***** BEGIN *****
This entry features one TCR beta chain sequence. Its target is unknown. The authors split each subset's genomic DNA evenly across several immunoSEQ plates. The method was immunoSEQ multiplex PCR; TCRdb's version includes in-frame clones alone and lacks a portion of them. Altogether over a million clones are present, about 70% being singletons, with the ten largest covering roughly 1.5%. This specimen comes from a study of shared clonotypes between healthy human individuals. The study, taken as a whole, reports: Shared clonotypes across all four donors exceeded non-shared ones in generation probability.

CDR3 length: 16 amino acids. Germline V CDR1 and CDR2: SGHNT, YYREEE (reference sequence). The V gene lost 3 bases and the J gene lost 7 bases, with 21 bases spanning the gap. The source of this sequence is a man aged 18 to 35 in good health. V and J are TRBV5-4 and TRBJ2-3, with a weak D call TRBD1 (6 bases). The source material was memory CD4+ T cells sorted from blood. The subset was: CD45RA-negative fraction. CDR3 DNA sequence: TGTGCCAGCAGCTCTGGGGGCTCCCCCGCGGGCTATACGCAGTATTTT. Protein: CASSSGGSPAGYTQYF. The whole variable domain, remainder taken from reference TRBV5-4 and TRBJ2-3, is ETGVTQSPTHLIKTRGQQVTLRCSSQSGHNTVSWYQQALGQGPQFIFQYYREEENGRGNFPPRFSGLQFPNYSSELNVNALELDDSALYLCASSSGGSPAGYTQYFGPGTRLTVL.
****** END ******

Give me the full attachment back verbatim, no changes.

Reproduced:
This entry features one TCR beta chain sequence. Its target is unknown. The authors split each subset's genomic DNA evenly across several immunoSEQ plates. The method was immunoSEQ multiplex PCR; TCRdb's version includes in-frame clones alone and lacks a portion of them. Altogether over a million clones are present, about 70% being singletons, with the ten largest covering roughly 1.5%. This specimen comes from a study of shared clonotypes between healthy human individuals. The study, taken as a whole, reports: Shared clonotypes across all four donors exceeded non-shared ones in generation probability.

CDR3 length: 16 amino acids. Germline V CDR1 and CDR2: SGHNT, YYREEE (reference sequence). The V gene lost 3 bases and the J gene lost 7 bases, with 21 bases spanning the gap. The source of this sequence is a man aged 18 to 35 in good health. V and J are TRBV5-4 and TRBJ2-3, with a weak D call TRBD1 (6 bases). The source material was memory CD4+ T cells sorted from blood. The subset was: CD45RA-negative fraction. CDR3 DNA sequence: TGTGCCAGCAGCTCTGGGGGCTCCCCCGCGGGCTATACGCAGTATTTT. Protein: CASSSGGSPAGYTQYF. The whole variable domain, remainder taken from reference TRBV5-4 and TRBJ2-3, is ETGVTQSPTHLIKTRGQQVTLRCSSQSGHNTVSWYQQALGQGPQFIFQYYREEENGRGNFPPRFSGLQFPNYSSELNVNALELDDSALYLCASSSGGSPAGYTQYFGPGTRLTVL.